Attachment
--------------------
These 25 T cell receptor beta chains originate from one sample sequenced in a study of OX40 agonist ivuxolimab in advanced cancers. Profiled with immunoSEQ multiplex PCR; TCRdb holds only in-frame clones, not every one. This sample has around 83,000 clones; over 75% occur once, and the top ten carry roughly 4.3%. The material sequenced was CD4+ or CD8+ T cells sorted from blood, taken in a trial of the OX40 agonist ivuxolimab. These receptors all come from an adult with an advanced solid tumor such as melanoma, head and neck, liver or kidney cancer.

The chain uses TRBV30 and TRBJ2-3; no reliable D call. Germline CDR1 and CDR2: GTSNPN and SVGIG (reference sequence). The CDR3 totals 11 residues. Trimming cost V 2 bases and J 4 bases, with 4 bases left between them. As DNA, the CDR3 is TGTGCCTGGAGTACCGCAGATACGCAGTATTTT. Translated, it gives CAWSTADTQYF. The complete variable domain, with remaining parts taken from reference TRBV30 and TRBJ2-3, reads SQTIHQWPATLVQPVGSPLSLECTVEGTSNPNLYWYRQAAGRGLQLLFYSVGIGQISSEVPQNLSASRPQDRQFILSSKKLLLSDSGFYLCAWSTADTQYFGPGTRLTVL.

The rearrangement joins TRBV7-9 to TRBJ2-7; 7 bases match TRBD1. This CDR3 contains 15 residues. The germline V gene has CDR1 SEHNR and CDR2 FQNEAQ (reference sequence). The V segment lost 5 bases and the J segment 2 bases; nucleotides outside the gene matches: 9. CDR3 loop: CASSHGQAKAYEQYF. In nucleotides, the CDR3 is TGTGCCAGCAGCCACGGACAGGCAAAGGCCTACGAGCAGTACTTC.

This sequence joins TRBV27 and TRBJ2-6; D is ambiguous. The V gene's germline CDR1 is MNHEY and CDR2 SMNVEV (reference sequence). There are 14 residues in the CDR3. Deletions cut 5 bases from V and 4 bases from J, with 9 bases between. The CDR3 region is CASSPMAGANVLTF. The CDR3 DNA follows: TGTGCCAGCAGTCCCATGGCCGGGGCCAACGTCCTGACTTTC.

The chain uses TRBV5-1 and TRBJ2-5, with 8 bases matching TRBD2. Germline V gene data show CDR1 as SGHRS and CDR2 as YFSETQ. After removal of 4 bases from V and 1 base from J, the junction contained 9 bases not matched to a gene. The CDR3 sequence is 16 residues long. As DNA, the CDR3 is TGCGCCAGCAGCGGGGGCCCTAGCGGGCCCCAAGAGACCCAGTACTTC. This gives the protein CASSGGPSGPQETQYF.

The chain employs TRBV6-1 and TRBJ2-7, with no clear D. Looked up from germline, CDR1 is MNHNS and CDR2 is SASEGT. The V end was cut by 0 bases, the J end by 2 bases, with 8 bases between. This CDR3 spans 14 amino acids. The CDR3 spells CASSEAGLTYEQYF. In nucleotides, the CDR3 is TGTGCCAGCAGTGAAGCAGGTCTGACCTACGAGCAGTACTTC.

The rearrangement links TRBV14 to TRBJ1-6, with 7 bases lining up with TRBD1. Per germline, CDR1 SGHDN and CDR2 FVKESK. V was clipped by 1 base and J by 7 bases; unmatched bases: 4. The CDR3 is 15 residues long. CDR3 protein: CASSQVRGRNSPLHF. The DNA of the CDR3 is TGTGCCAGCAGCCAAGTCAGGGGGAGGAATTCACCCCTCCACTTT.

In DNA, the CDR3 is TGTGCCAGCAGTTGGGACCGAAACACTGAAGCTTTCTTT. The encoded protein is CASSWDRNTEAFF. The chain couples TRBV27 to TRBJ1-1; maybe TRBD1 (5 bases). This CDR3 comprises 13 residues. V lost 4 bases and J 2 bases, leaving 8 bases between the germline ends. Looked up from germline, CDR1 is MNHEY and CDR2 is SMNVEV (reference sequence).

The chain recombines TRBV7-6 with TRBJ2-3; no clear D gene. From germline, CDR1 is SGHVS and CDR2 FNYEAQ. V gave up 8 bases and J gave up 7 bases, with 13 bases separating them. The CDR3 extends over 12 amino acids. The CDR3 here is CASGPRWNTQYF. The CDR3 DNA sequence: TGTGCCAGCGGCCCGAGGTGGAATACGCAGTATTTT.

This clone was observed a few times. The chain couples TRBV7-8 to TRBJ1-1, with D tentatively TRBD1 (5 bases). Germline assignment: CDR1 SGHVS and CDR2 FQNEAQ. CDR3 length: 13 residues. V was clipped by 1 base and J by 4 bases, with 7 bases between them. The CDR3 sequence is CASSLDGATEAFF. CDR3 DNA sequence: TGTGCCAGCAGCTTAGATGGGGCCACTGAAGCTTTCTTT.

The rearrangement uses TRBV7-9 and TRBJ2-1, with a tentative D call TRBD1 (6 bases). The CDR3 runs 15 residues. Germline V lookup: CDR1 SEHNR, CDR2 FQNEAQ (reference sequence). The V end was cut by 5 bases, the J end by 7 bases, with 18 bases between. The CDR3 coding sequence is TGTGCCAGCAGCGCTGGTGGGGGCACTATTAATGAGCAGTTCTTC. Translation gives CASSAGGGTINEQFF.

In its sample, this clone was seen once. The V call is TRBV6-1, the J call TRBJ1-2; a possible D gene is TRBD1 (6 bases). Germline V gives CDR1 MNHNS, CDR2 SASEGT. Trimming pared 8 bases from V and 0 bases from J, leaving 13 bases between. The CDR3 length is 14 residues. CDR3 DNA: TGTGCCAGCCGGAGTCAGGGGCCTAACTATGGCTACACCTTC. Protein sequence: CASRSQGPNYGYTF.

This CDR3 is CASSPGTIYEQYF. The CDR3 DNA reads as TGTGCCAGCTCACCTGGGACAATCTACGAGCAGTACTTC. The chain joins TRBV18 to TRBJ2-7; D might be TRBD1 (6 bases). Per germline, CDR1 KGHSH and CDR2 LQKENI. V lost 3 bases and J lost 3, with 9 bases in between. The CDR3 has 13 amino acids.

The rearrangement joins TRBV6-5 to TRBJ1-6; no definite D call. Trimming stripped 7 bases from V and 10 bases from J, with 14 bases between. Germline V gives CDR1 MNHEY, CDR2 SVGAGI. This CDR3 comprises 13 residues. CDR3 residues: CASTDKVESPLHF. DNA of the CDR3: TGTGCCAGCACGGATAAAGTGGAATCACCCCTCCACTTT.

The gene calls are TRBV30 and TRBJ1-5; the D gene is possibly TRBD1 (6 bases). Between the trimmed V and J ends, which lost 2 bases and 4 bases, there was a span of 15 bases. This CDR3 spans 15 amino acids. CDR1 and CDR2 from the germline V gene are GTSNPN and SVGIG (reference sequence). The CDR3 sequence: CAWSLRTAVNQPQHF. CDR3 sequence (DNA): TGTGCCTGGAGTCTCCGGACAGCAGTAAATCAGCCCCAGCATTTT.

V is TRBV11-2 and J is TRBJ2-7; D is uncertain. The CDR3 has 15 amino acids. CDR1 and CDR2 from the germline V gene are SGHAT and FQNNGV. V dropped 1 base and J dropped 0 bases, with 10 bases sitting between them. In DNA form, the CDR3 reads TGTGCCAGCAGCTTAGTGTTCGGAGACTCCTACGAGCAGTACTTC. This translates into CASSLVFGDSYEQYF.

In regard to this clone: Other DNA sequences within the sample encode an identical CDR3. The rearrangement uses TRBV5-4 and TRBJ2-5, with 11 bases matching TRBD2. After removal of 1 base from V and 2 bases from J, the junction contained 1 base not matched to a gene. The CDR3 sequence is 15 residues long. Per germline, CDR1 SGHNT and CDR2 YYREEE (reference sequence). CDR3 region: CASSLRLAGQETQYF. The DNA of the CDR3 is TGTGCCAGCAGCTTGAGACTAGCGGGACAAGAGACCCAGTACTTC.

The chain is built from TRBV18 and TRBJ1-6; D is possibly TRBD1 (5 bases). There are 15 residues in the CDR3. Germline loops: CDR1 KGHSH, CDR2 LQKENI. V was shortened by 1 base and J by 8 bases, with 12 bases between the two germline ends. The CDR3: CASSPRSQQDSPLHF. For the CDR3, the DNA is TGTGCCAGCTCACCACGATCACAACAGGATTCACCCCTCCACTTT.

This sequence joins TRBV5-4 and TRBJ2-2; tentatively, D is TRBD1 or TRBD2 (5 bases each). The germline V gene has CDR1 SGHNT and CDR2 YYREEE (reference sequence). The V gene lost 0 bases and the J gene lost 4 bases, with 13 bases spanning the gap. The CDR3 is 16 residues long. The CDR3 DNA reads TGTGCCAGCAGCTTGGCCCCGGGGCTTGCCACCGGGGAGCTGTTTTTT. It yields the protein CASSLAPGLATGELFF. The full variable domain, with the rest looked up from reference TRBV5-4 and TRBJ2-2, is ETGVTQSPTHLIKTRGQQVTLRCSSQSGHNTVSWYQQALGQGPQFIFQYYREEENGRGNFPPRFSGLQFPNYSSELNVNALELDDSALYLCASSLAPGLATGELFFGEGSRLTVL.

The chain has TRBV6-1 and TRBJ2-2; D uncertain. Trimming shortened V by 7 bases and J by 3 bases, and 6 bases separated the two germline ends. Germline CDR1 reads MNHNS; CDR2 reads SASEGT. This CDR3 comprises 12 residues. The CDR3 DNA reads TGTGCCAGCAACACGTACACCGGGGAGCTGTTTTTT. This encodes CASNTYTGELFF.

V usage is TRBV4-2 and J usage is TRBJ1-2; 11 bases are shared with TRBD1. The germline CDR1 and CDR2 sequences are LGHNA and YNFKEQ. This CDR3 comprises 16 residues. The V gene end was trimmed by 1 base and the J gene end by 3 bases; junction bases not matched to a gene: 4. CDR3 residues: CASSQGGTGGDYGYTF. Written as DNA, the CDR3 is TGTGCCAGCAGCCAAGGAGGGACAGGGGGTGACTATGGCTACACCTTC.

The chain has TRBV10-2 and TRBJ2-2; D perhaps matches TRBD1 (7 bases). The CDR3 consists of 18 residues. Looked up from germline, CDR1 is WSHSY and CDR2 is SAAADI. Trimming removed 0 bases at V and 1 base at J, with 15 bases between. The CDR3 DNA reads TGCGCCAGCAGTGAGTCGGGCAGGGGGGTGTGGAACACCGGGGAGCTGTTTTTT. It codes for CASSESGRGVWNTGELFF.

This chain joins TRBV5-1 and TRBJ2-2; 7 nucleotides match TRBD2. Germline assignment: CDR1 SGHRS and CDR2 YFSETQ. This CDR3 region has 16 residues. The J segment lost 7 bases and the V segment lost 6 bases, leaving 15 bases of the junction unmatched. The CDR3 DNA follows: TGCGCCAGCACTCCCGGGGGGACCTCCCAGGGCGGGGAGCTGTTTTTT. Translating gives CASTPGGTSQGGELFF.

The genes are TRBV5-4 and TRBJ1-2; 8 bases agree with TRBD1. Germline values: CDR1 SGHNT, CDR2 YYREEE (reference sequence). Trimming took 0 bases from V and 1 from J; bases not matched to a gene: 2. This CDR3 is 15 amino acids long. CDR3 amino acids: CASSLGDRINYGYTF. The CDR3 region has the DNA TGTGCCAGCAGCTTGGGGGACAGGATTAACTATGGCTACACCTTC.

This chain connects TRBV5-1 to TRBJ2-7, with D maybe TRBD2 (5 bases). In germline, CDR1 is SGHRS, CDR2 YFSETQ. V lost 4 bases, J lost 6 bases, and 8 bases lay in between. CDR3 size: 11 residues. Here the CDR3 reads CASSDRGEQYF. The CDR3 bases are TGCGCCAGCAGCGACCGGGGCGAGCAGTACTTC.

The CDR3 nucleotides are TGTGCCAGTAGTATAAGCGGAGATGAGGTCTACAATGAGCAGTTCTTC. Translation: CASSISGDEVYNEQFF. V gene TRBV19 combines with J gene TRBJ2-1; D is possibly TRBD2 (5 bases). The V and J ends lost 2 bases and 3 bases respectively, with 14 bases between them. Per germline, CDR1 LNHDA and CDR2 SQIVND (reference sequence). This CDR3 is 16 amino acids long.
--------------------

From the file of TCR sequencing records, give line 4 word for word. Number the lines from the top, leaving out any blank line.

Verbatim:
This sequence joins TRBV27 and TRBJ2-6; D is ambiguous. The V gene's germline CDR1 is MNHEY and CDR2 SMNVEV (reference sequence). There are 14 residues in the CDR3. Deletions cut 5 bases from V and 4 bases from J, with 9 bases between. The CDR3 region is CASSPMAGANVLTF. The CDR3 DNA follows: TGTGCCAGCAGTCCCATGGCCGGGGCCAACGTCCTGACTTTC.